• 1 1/2 teaspoons grated orange peel
  • 1 teaspoon vanilla extract
  • 2 large eggs

Preheat oven to 350°F. Butter and flour two 9-inch-diameter cake pans with 2-inch-high sides. Line bottom of pans with parchment paper. Sift first 4 ingredients into medium bowl. Using electric mixer, beat butter and 1 cup sugar in large bowl until well blended. Beat in sour cream, orange juice, orange peel and vanilla. Add eggs 1 at a time, beating well after each addition. Add dry ingredients and beat until well blended. Divide batter between prepared pans; smooth tops.

Bake cakes until light golden and tester inserted into center comes out clean, about 28 minutes. Cool cakes in pans on rack 30 minutes. Turn cakes out onto racks and cool completely.

Meanwhile, hull and slice 1 basket strawberries. Place in medium bowl. Add preserves and 2 tablespoons sugar; toss to blend. Let stand at room temperature until juices form, about 2 hours.

Place 1 cake layer, flat side up, on platter. Top with sliced berry mixture in even layer. Spread 1 3/4 cups Whipped Crème Fraîche over berry mixture. Top with second cake layer, flat side down, pressing slightly. To make basket weave, spread 1 1/4 cups Whipped Crème Fraîche over top and sides of cake; then follow directions in the box at right. Or to frost simply, spread all of Whipped Crème Fraîche over top and sides of cake. (Can be made 8 hours ahead. Cover with cake dome and refrigerate.) Mound remaining whole berries in center of cake.

Ice With Creme Fraiche:

  • 3 cups chilled whipping cream
  • 3/4 cup chilled sour cream
  • 3/4 cup powdered sugar
  • 1 1/2 teaspoons grated orange peel
  • 3/4 teaspoon vanilla extract
Beat all ingredients until soft peaks form.

Old Favourites

I was rooting through my old recipe book and came across these two dishes. I forgot how easy they were - great over pasta. The first one is super quick and easy. The second is the best baked sauce you could put over noodles. Try one or both! Perhaps they'll make their way into your recipe collection too...

Tracey's Goat Cheese Chicken
photo by desert culinary on flickr

4 Skinless, Boneless Chicken Breasts
Jar of Spaghetti Sauce
1/2 roll of Goat Cheese

Layer bottom of greased casserole dish with chicken pieces. Pour sauce over chicken - enough to cover. Sprinkle goat cheese on top.

Cover casserole and bake in 350 oven for 1 hour or until chicken is no longer pink. Serve over linguini or pasta of choice.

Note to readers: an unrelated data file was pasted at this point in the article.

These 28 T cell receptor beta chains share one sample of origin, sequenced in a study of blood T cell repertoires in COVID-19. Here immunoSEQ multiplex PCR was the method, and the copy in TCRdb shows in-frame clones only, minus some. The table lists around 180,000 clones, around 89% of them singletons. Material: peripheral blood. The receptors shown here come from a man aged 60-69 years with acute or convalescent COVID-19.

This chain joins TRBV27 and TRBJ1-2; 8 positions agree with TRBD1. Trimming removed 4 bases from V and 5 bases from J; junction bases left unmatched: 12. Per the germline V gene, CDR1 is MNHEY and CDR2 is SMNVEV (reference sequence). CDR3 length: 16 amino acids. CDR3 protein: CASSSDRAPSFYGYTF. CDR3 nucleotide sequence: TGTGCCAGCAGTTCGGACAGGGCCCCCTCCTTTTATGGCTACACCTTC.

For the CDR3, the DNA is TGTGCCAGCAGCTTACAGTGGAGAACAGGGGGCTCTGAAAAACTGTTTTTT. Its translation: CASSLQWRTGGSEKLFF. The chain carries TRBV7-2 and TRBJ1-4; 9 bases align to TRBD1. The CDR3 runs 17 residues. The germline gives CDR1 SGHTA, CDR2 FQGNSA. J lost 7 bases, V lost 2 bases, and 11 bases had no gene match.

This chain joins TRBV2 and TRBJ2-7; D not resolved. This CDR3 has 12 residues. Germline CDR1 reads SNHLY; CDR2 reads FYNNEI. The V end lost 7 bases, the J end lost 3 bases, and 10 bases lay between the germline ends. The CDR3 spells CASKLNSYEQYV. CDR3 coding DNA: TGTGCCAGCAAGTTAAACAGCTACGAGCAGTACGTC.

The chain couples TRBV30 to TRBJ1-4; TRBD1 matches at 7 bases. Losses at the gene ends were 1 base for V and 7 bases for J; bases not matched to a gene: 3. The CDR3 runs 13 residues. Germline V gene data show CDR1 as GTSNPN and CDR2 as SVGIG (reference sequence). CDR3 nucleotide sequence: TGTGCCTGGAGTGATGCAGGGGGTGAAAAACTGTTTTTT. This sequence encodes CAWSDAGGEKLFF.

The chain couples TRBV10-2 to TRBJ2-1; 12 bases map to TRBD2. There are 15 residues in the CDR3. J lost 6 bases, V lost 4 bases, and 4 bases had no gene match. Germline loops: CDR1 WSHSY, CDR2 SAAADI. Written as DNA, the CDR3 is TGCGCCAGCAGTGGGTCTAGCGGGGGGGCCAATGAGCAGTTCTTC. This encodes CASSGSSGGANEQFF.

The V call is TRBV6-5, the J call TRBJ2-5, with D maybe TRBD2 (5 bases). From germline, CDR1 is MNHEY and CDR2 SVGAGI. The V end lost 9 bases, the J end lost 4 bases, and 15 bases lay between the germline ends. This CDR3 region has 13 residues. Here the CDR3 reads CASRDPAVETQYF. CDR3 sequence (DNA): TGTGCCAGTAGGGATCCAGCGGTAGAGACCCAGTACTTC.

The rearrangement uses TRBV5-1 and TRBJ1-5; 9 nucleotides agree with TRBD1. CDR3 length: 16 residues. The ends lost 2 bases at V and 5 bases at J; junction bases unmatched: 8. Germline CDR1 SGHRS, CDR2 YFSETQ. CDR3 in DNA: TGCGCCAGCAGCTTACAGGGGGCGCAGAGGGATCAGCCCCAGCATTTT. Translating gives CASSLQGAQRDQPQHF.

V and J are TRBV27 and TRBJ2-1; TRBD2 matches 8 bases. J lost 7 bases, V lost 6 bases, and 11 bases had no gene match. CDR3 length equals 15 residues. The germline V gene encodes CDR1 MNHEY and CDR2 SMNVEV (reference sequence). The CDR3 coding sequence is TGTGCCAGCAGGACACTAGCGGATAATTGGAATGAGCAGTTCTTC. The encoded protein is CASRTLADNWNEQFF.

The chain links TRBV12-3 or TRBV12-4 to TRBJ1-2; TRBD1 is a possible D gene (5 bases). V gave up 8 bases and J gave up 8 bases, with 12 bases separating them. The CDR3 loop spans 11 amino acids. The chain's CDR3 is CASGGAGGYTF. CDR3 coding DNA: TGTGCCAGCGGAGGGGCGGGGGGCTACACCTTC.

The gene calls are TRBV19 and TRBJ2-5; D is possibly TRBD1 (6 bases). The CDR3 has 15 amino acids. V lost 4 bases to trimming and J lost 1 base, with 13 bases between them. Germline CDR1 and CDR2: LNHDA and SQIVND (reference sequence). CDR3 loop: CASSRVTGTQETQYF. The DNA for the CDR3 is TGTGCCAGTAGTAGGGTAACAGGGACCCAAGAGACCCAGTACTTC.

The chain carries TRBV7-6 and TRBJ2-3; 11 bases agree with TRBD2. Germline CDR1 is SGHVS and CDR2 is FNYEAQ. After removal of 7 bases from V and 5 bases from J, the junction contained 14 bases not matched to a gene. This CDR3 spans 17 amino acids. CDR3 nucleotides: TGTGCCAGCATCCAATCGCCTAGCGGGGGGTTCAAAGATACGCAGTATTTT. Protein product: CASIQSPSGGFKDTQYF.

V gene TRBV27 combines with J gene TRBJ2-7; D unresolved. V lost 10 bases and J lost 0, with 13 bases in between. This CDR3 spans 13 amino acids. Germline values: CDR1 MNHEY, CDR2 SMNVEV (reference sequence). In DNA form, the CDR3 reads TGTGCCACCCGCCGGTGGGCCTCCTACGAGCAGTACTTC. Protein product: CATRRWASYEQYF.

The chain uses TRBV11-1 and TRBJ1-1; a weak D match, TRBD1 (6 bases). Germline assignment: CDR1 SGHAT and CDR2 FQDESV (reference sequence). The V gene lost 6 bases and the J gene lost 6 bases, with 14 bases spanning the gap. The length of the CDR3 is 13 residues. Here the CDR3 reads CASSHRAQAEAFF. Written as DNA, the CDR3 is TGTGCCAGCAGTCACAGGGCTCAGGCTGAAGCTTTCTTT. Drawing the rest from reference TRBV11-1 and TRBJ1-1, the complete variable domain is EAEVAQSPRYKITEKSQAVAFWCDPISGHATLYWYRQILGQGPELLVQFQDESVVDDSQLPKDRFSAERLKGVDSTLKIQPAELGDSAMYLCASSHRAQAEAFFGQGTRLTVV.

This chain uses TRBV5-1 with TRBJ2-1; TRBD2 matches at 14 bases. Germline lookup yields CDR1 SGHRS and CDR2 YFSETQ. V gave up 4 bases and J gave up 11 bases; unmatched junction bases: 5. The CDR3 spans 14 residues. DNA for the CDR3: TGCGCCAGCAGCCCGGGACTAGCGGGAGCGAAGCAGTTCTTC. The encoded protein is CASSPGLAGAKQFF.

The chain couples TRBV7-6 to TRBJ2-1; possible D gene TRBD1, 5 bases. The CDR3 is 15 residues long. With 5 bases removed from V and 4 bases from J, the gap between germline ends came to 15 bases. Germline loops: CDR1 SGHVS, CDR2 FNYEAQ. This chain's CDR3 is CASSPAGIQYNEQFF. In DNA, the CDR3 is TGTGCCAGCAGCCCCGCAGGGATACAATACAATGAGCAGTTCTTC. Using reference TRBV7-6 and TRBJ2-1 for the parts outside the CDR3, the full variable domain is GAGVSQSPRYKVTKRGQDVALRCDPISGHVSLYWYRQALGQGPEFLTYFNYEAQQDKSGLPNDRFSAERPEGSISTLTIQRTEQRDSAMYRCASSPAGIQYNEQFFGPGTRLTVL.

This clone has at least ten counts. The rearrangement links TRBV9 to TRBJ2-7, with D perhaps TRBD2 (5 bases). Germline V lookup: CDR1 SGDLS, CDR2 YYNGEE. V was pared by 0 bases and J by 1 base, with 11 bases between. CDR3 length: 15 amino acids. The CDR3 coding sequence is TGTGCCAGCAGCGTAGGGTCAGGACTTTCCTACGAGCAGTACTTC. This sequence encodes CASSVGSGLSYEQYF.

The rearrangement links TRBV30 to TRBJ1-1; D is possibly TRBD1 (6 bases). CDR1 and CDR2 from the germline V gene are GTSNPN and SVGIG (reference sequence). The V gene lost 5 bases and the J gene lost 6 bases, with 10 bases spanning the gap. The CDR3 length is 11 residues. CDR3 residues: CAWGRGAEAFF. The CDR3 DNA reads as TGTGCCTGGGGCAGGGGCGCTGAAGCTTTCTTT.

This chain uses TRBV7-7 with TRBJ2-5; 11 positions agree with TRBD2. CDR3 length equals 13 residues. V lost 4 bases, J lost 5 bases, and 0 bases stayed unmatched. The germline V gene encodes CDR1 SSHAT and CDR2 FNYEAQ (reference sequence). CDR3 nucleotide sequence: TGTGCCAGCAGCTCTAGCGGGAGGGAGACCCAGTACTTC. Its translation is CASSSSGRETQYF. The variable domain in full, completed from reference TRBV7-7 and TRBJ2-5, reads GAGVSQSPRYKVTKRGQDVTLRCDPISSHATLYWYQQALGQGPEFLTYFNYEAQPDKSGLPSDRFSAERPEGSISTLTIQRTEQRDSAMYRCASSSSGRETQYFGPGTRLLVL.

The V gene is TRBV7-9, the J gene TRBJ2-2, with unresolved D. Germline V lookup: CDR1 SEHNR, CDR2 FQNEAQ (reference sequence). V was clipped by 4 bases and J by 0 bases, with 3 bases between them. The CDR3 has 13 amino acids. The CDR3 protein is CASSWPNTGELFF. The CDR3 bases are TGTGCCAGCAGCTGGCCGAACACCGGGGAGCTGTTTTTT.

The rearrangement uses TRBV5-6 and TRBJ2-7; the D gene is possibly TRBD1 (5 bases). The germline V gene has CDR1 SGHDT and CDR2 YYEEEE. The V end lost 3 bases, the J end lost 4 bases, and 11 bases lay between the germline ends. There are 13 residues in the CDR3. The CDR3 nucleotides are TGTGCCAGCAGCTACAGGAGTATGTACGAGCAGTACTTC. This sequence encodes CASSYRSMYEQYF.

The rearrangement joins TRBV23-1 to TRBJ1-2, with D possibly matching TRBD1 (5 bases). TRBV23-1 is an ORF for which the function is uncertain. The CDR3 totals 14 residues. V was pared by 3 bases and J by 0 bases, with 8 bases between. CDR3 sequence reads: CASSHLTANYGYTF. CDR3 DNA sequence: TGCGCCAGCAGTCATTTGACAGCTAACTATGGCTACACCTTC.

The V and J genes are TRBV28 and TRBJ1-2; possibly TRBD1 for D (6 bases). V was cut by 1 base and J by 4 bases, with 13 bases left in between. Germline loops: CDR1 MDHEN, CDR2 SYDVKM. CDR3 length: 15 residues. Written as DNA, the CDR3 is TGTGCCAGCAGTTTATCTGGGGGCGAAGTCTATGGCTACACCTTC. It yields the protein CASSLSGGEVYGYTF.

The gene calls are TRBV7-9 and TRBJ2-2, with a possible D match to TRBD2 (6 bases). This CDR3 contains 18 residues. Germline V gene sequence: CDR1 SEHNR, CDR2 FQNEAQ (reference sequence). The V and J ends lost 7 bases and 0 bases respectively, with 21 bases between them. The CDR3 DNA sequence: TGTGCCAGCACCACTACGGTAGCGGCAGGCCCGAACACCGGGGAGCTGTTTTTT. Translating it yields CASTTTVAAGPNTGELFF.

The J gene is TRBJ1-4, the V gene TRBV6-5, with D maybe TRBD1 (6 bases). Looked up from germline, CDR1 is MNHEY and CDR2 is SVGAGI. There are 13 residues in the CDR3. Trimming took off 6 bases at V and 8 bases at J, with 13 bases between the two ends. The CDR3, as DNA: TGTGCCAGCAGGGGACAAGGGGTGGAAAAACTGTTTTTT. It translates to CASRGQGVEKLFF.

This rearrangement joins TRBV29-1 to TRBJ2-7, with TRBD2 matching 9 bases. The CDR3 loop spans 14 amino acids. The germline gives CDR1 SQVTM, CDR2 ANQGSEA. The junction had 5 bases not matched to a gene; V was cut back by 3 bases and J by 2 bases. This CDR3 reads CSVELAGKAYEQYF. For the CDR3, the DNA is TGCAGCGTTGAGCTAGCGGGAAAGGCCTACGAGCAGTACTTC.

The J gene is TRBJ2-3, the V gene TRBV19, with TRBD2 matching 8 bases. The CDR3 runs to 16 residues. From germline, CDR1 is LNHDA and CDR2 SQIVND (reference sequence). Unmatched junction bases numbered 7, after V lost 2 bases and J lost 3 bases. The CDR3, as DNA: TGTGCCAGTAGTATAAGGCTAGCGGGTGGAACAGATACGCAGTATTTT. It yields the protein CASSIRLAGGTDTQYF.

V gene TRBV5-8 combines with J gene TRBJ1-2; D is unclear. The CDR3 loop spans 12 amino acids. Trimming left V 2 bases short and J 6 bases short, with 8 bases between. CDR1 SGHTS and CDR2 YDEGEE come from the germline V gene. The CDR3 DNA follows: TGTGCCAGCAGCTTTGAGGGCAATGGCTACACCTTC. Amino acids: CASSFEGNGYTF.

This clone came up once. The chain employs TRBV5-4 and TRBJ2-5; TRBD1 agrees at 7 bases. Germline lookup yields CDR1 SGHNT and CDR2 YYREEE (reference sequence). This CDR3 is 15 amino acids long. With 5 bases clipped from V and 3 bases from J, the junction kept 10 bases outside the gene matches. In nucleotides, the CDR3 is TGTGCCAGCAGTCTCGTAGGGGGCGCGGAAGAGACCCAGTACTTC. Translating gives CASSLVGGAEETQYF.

Baked Tomato Sauce
This recipe originally calls for 1/2 cup olive oil, but I like it without. Add it back in if you wish...
photo by Texas to Mexico on Flickr

2 large cans diced tomatoes; drained
4 cloves garlic; crushed
2 onions; finely chopped
4 tsp. chopped fresh basil
chili flakes
2/3 cup bread crumbs
2/3 cup parmesan cheese

Mix first five ingredients in bowl. Pour into casserole dish. Mix bread crumbs with parmesan cheese. Layer on top of tomato mixture. Sprinkle top with oregano.

Bake uncovered in 350 oven until heated through - about 45 minutes. Serve over pasta. I usually like to use whole wheat egg noodles.

Monday, February 15, 2010

Attention Male Shoppers...

photo courtesy of on flickr

Due to the fact that I am, against my free will, in the grocery store about forty three times a week, I am confident with labeling myself a heavy user of said establishment. On that note, I am going to use this space to express my grievances with the *MALE SHOPPER.

Now I know this write-up won't be deemed politically correct in (what is supposed to be) a gender-respected society, but there are some serious infractions that need to be addressed.

*note: I know there are some exceptions (Spanky, perhaps you're reading this) but I know this speaks for the majority:

1. When you (yes, I mean YOU - the male shopper) need to linger over a shelf's selection, park your cart to the side of the aisle. Do not park your cart in the middle of the aisle while your eyes search for an item on your list; clearly written in your wife's hand-writing.

2. Don't stress. I know you were sent to get a can of diced tomatoes. The fact that there are several brand names shouldn't confuse you to the tenth degree. Stop clogging up the aisle with your cart and your stupified look as you survey all the cans. Just pick one. Not necessarily the cheapest one either. Splurge a little for that pot of chili she's going to make for the family tonight.

3. Most of my frustration is experienced in the produce section. Here's a thought. Bag your fruits and vegetables. Don't let them roll around in the cart and then pile them on the conveyor belt at check-out. It's in everyone's best interest if you group your selections together.

4. When you do come across the roll of bags in the produce section, grab a whole bunch while you have your chance. That will prevent you from stationing your cart in front of the bins that everyone is trying to access while you aimlessly (with much bewilderment) search for a bag while walking around with six bruised apples in your hand, and a watermelon in the other.